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Ideas for avoiding boredom during hitting practice

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  • Ideas for avoiding boredom during hitting practice

    Like most teams, all our kids (age 9-11) love to hit and scrimmage at practice. I'd love to have a full scrimmage (fielders and the rest hitting and running) where we have our pitchers pitch but between inconsistent pitching and hitting the fielders are soon shuffling their feet and looking around bored to death. When there finally is a hit they arn't ready. Last game inbetween batters I took some time and hit the ball around for different plays to help break up the monotony. That seemed to help keep people in the game-at least temporarily.

    Looking for ideas on how to run a scrimmage to give real game situation experience yet keep it moving.

  • #2
    If you are going to have all the players in positions then what you are doing helps. After the pitch and no hit you put one in play. If you have another coach one take the left side and the other take the right side.

    However I've rarely done full squad hitting practice like that. Try just having the pitcher, catcher, hitter, on-deck, and three outfielders. Two of them are to shag the balls and the other is to stand near second base with a bucket to put the ball into when the other two outfielders throw it to him. Key point here.... make sure the bucket guy is paying attention and NEVER has his eyes off the batter when a pitch is being made. If you happen to have a screen between him and the field then that's good. So now we have seven kids involved and moving positions regularly and staying awake.

    Take the above and add two stations. Have a kid doing tee work. That kid moves to the soft-toss drill. That kid moves to on-deck. That kid moves to batter. That kid moves to one of the outfield spots and you then rotate to the on field spots. If you have two kids at the tee (one putting and one hitting) and a coach doing the soft-toss now you have 10 kids involved.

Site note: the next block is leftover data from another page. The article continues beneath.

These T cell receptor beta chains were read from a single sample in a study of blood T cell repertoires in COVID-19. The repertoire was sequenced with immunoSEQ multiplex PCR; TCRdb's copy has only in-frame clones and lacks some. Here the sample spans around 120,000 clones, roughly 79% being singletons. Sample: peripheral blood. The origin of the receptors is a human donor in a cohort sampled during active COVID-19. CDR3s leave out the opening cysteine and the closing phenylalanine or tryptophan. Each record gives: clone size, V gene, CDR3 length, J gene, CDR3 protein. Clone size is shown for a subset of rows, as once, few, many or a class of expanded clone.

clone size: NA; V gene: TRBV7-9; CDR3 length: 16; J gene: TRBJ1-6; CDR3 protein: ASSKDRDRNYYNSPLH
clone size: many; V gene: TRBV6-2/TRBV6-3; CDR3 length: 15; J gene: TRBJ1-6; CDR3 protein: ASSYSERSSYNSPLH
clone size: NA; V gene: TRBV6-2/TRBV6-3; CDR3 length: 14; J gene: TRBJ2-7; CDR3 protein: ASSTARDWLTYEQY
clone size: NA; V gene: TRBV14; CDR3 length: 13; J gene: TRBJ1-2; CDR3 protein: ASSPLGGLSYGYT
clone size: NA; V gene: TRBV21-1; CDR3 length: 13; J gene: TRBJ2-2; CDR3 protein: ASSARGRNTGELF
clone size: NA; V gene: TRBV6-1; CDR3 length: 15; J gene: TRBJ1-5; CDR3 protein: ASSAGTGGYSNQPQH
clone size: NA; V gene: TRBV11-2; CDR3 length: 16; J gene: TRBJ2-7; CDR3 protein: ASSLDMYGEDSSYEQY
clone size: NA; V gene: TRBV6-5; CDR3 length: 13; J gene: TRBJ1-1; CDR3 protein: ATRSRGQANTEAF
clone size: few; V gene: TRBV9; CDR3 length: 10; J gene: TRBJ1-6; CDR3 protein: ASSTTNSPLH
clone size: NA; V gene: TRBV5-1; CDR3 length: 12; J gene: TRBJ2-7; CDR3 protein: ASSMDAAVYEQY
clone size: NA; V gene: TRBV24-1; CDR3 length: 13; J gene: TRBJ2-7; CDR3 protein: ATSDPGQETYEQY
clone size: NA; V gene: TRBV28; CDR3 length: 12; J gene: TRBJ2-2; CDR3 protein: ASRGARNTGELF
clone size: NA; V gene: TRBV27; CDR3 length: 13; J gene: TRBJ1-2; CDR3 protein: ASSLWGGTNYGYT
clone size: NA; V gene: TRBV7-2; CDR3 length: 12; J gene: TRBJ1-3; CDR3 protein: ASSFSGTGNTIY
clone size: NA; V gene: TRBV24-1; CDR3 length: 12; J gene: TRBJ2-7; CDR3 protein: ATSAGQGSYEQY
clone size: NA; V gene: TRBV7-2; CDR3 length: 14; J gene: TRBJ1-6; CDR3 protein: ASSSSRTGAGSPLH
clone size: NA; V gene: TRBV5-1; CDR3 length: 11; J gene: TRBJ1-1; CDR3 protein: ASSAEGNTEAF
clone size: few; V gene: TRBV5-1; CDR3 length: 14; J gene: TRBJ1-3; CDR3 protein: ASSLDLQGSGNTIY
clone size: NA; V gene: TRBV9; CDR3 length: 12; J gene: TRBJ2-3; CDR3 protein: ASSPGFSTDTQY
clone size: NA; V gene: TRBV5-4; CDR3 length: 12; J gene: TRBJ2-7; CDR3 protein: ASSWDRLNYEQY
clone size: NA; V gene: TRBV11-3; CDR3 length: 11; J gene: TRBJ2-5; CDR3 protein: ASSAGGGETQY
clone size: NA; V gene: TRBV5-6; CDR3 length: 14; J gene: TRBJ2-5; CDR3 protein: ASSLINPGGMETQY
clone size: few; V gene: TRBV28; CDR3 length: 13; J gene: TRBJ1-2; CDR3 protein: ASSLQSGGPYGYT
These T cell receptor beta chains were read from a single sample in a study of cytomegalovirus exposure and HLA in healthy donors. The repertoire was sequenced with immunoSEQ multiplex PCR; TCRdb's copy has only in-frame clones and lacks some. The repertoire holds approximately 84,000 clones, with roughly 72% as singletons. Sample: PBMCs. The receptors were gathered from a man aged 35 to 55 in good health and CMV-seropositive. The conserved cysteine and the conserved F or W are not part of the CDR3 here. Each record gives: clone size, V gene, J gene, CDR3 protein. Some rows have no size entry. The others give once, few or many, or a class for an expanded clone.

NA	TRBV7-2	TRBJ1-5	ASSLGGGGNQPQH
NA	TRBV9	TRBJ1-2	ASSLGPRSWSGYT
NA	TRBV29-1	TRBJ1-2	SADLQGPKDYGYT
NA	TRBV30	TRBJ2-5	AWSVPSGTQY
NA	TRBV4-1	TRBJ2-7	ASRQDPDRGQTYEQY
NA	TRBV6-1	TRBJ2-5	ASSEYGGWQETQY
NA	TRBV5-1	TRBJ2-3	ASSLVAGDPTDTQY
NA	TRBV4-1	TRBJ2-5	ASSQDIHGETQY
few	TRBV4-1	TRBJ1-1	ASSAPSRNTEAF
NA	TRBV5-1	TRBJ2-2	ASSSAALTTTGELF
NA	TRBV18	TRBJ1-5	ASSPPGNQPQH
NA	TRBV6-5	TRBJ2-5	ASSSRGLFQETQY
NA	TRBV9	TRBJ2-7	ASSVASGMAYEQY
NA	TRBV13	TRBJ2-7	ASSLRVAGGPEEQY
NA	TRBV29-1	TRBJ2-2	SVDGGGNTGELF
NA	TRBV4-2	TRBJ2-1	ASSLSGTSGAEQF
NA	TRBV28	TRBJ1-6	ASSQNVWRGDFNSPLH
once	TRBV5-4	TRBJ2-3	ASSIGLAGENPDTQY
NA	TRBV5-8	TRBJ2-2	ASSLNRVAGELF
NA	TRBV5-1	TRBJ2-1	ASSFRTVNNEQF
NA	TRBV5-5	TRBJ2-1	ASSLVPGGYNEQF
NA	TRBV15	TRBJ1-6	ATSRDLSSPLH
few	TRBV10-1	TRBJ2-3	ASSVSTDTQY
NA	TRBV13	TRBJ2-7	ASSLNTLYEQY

Take the above and have a pitcher and a backup catcher on the side warming up to come in and throw live. Now you have 12 kids involved.

    If you have more have a few kids doing a needed drill on the side.

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    • #3
      I just re-read your post. I don't think I answered what you were looking for.....

      Looking for ideas on how to run a scrimmage to give real game situation experience yet keep it moving.

      Comment


      • #4
        I had good succes with two types of scrimmages in my practices this season with this same age group.

        Fungo scrimmage: There's a full team of 9 on the field and 3 baserunners. The pitcher throws a pitch and I hit a fungo into play. One of the baserunners acts as the batter and runs to first after I make contact. This way I can make sure all the fielders are involved. We're working on fielding, game situations, baserunning, pitching, and catching.

        Soft-toss scrimmage: 8 fielders (no catcher) and 3 or 4 batters. Instead of hitting a pitched ball I give the batter a soft toss. This way the ball gets put in play a lot more often. After tossing the ball I'll act as the catcher for the fielding team. We're working on hitting, baserunning, game situations, and fielding.

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        • #5
          Originally posted by baseballdad View Post